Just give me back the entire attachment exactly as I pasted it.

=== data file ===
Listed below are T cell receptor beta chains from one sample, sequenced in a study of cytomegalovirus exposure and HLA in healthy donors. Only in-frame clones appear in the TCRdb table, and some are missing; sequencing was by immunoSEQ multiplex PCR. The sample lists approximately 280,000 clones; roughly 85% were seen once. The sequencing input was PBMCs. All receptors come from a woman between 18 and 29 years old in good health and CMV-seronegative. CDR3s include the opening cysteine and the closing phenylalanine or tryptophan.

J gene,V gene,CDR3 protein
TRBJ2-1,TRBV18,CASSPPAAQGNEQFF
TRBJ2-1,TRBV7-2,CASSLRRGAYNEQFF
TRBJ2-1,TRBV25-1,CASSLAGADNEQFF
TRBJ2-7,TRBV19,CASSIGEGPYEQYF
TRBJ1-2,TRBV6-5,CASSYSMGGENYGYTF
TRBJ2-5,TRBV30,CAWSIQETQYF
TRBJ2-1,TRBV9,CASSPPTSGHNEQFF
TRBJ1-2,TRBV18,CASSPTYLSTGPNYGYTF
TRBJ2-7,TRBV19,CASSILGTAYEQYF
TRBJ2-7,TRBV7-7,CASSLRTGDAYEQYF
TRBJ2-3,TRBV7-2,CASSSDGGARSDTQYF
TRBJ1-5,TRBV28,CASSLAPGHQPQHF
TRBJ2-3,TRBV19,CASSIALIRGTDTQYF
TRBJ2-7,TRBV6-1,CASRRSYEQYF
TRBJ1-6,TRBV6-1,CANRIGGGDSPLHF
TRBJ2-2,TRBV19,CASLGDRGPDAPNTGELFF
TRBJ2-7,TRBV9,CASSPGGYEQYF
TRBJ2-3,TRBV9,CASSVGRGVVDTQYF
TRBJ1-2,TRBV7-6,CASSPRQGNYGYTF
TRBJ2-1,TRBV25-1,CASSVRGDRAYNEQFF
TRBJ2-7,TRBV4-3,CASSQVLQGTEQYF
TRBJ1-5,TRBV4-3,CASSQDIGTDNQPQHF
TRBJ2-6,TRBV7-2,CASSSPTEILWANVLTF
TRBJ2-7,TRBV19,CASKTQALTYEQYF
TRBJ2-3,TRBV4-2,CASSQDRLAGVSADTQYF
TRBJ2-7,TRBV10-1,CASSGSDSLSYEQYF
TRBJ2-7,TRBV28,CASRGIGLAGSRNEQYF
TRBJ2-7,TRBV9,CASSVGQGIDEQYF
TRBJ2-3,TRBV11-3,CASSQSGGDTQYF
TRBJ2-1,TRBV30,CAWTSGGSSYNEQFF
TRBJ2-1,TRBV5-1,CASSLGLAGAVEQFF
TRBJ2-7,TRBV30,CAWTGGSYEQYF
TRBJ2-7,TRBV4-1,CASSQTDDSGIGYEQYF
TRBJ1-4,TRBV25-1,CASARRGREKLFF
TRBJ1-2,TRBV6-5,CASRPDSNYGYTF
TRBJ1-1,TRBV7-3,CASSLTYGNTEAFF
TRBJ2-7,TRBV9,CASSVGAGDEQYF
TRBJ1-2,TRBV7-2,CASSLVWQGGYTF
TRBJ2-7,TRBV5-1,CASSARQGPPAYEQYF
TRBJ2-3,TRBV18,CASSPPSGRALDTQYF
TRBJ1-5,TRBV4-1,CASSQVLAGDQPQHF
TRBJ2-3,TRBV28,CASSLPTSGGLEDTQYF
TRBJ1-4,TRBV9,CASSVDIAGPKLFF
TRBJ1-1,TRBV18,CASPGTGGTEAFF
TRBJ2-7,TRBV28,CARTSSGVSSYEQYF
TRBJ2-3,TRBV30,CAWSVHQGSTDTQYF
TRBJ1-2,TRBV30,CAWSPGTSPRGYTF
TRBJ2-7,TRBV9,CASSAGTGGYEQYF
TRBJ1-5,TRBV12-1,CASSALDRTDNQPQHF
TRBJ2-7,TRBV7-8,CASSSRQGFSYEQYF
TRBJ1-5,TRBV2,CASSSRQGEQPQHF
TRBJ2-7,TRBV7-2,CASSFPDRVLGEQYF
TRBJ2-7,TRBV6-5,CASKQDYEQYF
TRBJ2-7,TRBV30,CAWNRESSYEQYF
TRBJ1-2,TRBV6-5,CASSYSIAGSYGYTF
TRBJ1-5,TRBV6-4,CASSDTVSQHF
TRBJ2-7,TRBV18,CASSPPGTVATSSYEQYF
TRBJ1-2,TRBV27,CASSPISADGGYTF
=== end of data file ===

Listed below are T cell receptor beta chains from one sample, sequenced in a study of cytomegalovirus exposure and HLA in healthy donors. Only in-frame clones appear in the TCRdb table, and some are missing; sequencing was by immunoSEQ multiplex PCR. The sample lists approximately 280,000 clones; roughly 85% were seen once. The sequencing input was PBMCs. All receptors come from a woman between 18 and 29 years old in good health and CMV-seronegative. CDR3s include the opening cysteine and the closing phenylalanine or tryptophan.

J gene,V gene,CDR3 protein
TRBJ2-1,TRBV18,CASSPPAAQGNEQFF
TRBJ2-1,TRBV7-2,CASSLRRGAYNEQFF
TRBJ2-1,TRBV25-1,CASSLAGADNEQFF
TRBJ2-7,TRBV19,CASSIGEGPYEQYF
TRBJ1-2,TRBV6-5,CASSYSMGGENYGYTF
TRBJ2-5,TRBV30,CAWSIQETQYF
TRBJ2-1,TRBV9,CASSPPTSGHNEQFF
TRBJ1-2,TRBV18,CASSPTYLSTGPNYGYTF
TRBJ2-7,TRBV19,CASSILGTAYEQYF
TRBJ2-7,TRBV7-7,CASSLRTGDAYEQYF
TRBJ2-3,TRBV7-2,CASSSDGGARSDTQYF
TRBJ1-5,TRBV28,CASSLAPGHQPQHF
TRBJ2-3,TRBV19,CASSIALIRGTDTQYF
TRBJ2-7,TRBV6-1,CASRRSYEQYF
TRBJ1-6,TRBV6-1,CANRIGGGDSPLHF
TRBJ2-2,TRBV19,CASLGDRGPDAPNTGELFF
TRBJ2-7,TRBV9,CASSPGGYEQYF
TRBJ2-3,TRBV9,CASSVGRGVVDTQYF
TRBJ1-2,TRBV7-6,CASSPRQGNYGYTF
TRBJ2-1,TRBV25-1,CASSVRGDRAYNEQFF
TRBJ2-7,TRBV4-3,CASSQVLQGTEQYF
TRBJ1-5,TRBV4-3,CASSQDIGTDNQPQHF
TRBJ2-6,TRBV7-2,CASSSPTEILWANVLTF
TRBJ2-7,TRBV19,CASKTQALTYEQYF
TRBJ2-3,TRBV4-2,CASSQDRLAGVSADTQYF
TRBJ2-7,TRBV10-1,CASSGSDSLSYEQYF
TRBJ2-7,TRBV28,CASRGIGLAGSRNEQYF
TRBJ2-7,TRBV9,CASSVGQGIDEQYF
TRBJ2-3,TRBV11-3,CASSQSGGDTQYF
TRBJ2-1,TRBV30,CAWTSGGSSYNEQFF
TRBJ2-1,TRBV5-1,CASSLGLAGAVEQFF
TRBJ2-7,TRBV30,CAWTGGSYEQYF
TRBJ2-7,TRBV4-1,CASSQTDDSGIGYEQYF
TRBJ1-4,TRBV25-1,CASARRGREKLFF
TRBJ1-2,TRBV6-5,CASRPDSNYGYTF
TRBJ1-1,TRBV7-3,CASSLTYGNTEAFF
TRBJ2-7,TRBV9,CASSVGAGDEQYF
TRBJ1-2,TRBV7-2,CASSLVWQGGYTF
TRBJ2-7,TRBV5-1,CASSARQGPPAYEQYF
TRBJ2-3,TRBV18,CASSPPSGRALDTQYF
TRBJ1-5,TRBV4-1,CASSQVLAGDQPQHF
TRBJ2-3,TRBV28,CASSLPTSGGLEDTQYF
TRBJ1-4,TRBV9,CASSVDIAGPKLFF
TRBJ1-1,TRBV18,CASPGTGGTEAFF
TRBJ2-7,TRBV28,CARTSSGVSSYEQYF
TRBJ2-3,TRBV30,CAWSVHQGSTDTQYF
TRBJ1-2,TRBV30,CAWSPGTSPRGYTF
TRBJ2-7,TRBV9,CASSAGTGGYEQYF
TRBJ1-5,TRBV12-1,CASSALDRTDNQPQHF
TRBJ2-7,TRBV7-8,CASSSRQGFSYEQYF
TRBJ1-5,TRBV2,CASSSRQGEQPQHF
TRBJ2-7,TRBV7-2,CASSFPDRVLGEQYF
TRBJ2-7,TRBV6-5,CASKQDYEQYF
TRBJ2-7,TRBV30,CAWNRESSYEQYF
TRBJ1-2,TRBV6-5,CASSYSIAGSYGYTF
TRBJ1-5,TRBV6-4,CASSDTVSQHF
TRBJ2-7,TRBV18,CASSPPGTVATSSYEQYF
TRBJ1-2,TRBV27,CASSPISADGGYTF